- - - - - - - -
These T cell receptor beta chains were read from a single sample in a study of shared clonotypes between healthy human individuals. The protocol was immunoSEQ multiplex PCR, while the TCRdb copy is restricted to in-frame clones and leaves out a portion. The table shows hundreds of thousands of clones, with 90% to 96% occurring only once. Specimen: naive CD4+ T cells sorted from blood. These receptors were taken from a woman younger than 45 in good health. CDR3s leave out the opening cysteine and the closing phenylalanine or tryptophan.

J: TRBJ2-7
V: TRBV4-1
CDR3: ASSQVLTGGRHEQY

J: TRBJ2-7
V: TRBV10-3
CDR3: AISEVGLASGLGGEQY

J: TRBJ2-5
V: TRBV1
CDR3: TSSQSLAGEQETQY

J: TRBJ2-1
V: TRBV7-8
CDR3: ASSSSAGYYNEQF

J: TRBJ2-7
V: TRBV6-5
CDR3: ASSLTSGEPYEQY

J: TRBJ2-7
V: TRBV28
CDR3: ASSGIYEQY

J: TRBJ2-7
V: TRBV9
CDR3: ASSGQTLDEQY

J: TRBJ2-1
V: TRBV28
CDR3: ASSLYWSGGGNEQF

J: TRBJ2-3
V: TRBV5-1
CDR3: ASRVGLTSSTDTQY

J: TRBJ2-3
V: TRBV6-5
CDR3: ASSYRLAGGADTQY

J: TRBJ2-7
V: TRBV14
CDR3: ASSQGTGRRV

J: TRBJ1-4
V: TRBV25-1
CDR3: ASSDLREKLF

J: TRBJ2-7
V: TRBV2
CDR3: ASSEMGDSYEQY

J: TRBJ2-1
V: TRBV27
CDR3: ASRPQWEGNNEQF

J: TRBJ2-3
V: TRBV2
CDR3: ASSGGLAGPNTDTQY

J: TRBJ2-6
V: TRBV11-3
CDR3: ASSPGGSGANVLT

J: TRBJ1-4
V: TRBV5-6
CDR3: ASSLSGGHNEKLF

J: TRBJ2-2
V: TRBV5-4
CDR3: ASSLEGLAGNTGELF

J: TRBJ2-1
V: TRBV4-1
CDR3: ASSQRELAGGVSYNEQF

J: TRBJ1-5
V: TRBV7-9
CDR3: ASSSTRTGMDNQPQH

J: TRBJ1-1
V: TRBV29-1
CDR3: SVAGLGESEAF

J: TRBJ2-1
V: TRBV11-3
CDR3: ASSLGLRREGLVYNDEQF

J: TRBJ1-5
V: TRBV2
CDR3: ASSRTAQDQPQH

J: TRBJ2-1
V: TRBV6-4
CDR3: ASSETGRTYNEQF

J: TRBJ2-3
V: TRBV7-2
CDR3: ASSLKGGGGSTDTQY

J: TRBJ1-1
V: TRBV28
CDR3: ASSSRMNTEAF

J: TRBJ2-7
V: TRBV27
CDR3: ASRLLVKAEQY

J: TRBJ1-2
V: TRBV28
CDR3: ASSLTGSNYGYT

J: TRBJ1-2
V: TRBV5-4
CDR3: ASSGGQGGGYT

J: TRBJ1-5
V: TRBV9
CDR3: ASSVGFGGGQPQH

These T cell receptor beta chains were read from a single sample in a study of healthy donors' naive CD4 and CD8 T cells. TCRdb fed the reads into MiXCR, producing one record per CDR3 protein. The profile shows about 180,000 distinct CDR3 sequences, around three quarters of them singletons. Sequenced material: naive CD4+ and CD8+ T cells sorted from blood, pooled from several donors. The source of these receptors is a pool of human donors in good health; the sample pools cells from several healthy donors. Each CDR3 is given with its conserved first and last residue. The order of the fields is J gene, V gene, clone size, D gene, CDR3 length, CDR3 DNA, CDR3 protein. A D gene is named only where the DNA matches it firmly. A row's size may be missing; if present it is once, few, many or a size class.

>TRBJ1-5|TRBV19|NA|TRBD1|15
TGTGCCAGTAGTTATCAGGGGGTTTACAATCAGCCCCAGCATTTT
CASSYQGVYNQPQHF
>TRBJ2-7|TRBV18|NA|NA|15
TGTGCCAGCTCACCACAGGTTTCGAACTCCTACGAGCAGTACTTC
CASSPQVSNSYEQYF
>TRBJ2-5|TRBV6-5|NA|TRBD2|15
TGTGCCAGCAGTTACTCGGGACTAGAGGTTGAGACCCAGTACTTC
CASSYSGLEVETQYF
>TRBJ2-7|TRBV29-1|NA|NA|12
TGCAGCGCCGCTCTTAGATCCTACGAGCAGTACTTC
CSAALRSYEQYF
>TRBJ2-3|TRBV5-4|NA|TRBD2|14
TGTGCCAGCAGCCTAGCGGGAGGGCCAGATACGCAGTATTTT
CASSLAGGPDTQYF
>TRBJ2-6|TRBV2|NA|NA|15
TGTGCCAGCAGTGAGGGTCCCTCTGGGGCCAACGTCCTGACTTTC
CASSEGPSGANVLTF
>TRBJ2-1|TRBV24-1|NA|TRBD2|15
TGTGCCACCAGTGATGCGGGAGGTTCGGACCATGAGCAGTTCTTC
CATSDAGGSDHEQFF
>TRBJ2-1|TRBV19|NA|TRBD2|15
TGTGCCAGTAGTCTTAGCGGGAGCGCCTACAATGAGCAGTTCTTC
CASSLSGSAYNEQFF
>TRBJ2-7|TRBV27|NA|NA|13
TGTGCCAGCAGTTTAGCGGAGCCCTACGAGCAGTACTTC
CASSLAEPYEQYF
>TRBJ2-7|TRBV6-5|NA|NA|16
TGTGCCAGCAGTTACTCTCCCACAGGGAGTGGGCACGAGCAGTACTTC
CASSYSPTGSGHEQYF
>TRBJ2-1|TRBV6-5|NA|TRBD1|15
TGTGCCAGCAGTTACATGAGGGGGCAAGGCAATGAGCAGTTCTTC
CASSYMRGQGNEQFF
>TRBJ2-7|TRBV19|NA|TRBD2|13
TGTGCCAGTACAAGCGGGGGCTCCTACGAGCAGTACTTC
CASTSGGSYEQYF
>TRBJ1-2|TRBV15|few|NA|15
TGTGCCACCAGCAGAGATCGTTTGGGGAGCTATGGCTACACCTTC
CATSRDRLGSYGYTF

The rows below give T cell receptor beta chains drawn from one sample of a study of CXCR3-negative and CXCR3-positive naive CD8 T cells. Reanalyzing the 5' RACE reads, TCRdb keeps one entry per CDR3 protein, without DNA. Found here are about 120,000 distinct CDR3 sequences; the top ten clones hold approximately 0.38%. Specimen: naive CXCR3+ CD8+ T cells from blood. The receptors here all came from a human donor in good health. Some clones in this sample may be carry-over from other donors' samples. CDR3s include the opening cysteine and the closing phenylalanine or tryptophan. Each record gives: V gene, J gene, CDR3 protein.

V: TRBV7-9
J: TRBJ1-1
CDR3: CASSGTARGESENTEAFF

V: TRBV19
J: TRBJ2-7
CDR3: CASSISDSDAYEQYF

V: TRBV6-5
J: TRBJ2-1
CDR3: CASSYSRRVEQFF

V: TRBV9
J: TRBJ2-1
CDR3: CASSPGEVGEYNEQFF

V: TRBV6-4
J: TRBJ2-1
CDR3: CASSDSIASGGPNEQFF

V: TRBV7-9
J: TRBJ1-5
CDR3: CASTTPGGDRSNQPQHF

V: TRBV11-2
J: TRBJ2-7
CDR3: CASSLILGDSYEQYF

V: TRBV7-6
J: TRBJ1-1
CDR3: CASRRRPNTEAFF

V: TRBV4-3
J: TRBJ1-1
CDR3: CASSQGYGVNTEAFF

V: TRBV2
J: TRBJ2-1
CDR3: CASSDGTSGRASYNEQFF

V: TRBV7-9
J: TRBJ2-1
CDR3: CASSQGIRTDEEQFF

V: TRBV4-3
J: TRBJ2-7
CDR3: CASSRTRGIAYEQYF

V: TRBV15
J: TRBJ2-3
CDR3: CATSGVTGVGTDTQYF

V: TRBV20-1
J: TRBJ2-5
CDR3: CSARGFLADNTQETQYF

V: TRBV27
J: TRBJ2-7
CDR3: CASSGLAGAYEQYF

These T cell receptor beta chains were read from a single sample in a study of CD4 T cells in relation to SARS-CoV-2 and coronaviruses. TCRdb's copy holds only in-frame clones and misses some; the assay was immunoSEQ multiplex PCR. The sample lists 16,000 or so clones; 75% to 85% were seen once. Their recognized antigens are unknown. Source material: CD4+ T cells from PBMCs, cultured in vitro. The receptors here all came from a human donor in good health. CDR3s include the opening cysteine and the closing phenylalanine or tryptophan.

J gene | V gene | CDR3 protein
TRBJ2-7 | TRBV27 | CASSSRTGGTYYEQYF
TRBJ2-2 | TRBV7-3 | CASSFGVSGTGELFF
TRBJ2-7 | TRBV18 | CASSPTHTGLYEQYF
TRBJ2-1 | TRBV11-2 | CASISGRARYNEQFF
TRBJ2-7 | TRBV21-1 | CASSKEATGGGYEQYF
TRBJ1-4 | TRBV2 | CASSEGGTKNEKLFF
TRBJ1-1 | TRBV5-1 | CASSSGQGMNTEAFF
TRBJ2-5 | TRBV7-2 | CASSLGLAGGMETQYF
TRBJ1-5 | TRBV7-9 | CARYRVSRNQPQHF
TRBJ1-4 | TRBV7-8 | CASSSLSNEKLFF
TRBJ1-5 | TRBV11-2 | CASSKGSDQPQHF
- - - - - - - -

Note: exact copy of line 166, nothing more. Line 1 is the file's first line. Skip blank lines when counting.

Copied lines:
V: TRBV4-3